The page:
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Microsoft Cozies Up to Samsung Amid Galaxy S8 Arrival

Microsoft has been working more closely with Samsung lately, which has become increasingly evident from the launch of the new Galaxy S8 smartphone line this week.

With both companies trying to gain advantages over Apple and Google, the dominant forces in mobile ecosystems, the growing partnership makes strategic sense. Google’s (GOOGL) Android software runs on four out of five smartphones worldwide, and Apple’s iOS runs most of the remainder. So Microsoft and Samsung can benefit by finding ways to depend more on each other and less on the two mobile giants.

At Samsung’s S8 event in New York on Wednesday, the company promoted its phone desktop adapter, the DeX, by noting that Microsoft had updated its Office apps for Android to work properly with the new feature. That followed last year’s deal to put Windows software on some of Samsung’s tablets and a 2015 agreement to pre-install mobile apps like Skype and OneNote on Galaxy phones.

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On Thursday, Microsoft said it would sell special versions of the S8 and S8+ directly in its U.S. retail stores. The Microsoft-sold phones are customized to make the Microsoft apps more prominent on the home screen and include access to more apps from the software giant than the standard S8 models sold elsewhere, such as apps for LinkedIn and Wunderlist, the company said.

“A Microsoft customization is applied to the Samsung Galaxy S8 and Galaxy S8+ Microsoft Edition when the devices are unboxed and connected to Wi-Fi,” the company said in a statement. “This customization ensures customers a best-in-class productivity experience with Microsoft applications such as Office, OneDrive, Cortana, Outlook and more.”

Microsoft’s moves to cozy up to Samsung and its Android ecosystem of phones won’t help sales of Microsoft’s own flagging mobile devices running versions of Windows 10. If anything, it hurts them by making it just as easy for Microsoft app users to opt for a Galaxy phone instead of a Windows phone.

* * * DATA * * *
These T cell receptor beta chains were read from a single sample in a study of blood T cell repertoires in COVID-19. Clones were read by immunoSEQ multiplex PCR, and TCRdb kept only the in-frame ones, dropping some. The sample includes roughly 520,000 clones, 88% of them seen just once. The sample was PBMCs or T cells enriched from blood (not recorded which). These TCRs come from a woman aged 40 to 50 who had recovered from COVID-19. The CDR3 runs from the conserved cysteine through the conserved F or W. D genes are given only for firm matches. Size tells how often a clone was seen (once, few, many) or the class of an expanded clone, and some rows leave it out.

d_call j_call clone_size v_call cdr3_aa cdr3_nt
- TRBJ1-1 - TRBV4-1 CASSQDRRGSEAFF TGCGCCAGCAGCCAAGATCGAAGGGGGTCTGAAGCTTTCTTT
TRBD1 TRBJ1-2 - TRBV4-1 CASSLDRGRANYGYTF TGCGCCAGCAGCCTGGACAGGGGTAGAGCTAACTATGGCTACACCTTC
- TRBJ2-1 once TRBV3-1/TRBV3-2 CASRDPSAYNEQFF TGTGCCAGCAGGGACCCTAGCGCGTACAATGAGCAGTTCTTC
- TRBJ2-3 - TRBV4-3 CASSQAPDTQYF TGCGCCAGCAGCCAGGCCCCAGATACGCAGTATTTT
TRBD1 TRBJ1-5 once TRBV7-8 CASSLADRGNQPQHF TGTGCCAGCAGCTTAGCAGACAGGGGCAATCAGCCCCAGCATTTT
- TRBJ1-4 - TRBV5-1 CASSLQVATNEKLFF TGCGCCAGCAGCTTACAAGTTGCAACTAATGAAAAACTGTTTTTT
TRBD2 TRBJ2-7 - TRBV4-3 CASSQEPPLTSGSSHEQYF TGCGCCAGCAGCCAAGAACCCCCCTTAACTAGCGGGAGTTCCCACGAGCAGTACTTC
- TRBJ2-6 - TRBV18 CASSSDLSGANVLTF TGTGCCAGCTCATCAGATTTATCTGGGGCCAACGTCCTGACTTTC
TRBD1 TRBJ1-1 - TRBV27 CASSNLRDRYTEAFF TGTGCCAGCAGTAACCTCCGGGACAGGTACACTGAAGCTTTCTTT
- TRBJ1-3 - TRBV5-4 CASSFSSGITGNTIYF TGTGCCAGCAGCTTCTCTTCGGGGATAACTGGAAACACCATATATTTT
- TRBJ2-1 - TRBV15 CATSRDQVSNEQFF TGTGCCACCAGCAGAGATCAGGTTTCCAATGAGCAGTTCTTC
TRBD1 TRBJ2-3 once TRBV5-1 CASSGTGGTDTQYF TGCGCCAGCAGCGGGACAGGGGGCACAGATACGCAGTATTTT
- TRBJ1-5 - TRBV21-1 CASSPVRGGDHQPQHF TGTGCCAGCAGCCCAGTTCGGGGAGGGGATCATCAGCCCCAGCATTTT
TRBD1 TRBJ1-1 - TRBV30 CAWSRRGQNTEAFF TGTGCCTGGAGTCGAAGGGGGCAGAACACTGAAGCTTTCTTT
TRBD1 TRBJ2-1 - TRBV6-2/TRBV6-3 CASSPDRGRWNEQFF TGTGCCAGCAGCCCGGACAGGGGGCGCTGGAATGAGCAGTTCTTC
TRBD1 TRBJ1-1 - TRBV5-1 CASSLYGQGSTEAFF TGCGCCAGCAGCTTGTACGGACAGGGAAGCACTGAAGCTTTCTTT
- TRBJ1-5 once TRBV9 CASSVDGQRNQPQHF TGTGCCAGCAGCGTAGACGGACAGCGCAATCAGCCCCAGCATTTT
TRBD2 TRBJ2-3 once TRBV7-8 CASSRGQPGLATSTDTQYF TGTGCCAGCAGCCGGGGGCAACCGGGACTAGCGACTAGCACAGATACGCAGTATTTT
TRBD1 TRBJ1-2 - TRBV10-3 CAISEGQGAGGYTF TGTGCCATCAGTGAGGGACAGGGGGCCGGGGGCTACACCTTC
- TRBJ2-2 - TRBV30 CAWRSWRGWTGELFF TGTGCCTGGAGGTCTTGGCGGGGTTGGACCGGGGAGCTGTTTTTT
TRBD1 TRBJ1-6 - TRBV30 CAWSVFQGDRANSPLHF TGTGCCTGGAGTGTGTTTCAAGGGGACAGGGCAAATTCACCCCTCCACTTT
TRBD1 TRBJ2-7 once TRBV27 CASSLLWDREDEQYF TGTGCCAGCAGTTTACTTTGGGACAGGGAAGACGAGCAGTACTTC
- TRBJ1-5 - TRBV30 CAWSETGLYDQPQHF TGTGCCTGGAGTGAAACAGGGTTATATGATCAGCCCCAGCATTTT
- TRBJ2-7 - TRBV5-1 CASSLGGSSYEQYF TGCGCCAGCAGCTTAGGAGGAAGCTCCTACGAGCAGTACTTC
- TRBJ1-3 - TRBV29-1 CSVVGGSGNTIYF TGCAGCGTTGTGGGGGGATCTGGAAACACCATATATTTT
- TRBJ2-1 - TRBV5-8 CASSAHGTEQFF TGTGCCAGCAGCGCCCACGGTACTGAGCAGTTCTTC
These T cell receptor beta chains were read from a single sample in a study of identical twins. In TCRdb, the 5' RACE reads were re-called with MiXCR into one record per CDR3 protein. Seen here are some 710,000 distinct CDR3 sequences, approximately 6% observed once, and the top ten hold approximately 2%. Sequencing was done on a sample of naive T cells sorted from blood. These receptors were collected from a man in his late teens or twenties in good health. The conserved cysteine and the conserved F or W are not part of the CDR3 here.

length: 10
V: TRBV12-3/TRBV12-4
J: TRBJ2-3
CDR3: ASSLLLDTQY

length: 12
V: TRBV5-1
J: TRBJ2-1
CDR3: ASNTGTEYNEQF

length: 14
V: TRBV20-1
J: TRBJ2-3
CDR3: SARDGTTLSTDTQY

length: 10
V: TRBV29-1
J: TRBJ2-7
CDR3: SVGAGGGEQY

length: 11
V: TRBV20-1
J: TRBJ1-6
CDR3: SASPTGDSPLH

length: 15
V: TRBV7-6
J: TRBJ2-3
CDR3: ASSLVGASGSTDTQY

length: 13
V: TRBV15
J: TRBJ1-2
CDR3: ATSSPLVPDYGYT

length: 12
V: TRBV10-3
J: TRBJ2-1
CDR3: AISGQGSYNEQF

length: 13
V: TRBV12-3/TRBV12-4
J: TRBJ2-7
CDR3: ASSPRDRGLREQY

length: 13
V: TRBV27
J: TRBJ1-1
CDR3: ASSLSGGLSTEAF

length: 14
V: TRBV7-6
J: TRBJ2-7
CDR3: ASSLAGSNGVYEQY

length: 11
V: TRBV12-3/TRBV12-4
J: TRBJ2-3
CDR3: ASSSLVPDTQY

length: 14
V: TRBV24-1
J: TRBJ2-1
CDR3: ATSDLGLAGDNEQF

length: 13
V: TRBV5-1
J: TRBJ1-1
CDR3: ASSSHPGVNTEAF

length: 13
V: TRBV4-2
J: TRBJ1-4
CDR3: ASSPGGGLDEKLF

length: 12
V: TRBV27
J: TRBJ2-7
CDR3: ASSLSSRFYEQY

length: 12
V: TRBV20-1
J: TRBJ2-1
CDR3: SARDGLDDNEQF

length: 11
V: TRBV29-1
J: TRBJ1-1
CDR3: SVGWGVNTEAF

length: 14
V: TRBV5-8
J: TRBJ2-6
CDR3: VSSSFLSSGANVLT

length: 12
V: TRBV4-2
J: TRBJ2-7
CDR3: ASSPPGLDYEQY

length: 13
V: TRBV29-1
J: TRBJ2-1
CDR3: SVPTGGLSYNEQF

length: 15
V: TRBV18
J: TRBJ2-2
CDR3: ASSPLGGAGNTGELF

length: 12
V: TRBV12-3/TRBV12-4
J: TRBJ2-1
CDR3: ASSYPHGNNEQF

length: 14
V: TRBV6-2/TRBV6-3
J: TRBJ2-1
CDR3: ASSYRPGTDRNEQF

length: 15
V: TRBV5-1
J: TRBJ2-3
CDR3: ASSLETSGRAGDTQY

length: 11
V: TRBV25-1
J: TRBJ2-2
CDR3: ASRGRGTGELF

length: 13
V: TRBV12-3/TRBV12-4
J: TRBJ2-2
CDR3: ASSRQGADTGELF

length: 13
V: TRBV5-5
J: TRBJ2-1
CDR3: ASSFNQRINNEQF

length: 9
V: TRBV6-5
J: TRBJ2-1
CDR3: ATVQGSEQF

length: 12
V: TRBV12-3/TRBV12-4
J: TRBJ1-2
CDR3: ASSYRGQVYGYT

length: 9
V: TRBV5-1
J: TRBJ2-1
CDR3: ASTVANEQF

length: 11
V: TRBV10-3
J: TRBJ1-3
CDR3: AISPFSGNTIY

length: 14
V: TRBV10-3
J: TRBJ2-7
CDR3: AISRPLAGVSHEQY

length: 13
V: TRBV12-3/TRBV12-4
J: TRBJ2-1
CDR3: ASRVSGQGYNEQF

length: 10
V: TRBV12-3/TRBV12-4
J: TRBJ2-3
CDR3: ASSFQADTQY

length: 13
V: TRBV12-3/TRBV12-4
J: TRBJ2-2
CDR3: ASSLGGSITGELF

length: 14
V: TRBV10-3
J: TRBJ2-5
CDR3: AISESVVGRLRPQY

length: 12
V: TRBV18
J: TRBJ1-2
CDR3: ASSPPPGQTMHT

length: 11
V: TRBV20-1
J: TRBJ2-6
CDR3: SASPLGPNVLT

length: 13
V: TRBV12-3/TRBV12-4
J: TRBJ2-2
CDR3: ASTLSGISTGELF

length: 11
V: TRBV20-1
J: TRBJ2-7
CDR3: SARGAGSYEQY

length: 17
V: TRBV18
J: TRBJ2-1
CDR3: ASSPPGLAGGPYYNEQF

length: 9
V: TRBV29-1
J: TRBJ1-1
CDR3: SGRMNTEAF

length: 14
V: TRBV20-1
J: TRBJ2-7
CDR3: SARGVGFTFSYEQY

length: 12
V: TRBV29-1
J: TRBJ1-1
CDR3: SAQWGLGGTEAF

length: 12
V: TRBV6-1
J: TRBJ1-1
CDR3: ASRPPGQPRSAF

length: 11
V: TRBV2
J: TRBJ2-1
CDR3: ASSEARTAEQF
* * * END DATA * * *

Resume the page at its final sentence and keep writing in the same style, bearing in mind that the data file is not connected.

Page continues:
But that battle looks long over. Windows share of smartphones worldwide dropped to an almost unmeasurable 0.3% at the end of 2016, down from an already minuscule 1.1% a year earlier, according Gartner.

And the moves are consistent with CEO Satya Nadella’s strategy of moving Microsoft more towards providing software for cloud and mobile-based computing uses regardless of the underlying operating system. After all, one of Nadella’s first moves after taking charge in 2014 was to release a version of Office for Apple’s (AAPL) iPad.

Everything You Need to Know About the Samsung Galaxy S8:

The new special S8 versions are limited to Microsoft (MSFT) stores, which means they won’t have a huge impact in the market, notes Jan Dawson, chief analyst at Jackdaw Research. But it shows at least one way Microsoft is aiming to compete in mobile.

“It’s interesting to see Microsoft deepening its investment in Android at a time when its own mobile devices continue to be all but irrelevant,” Dawson writes.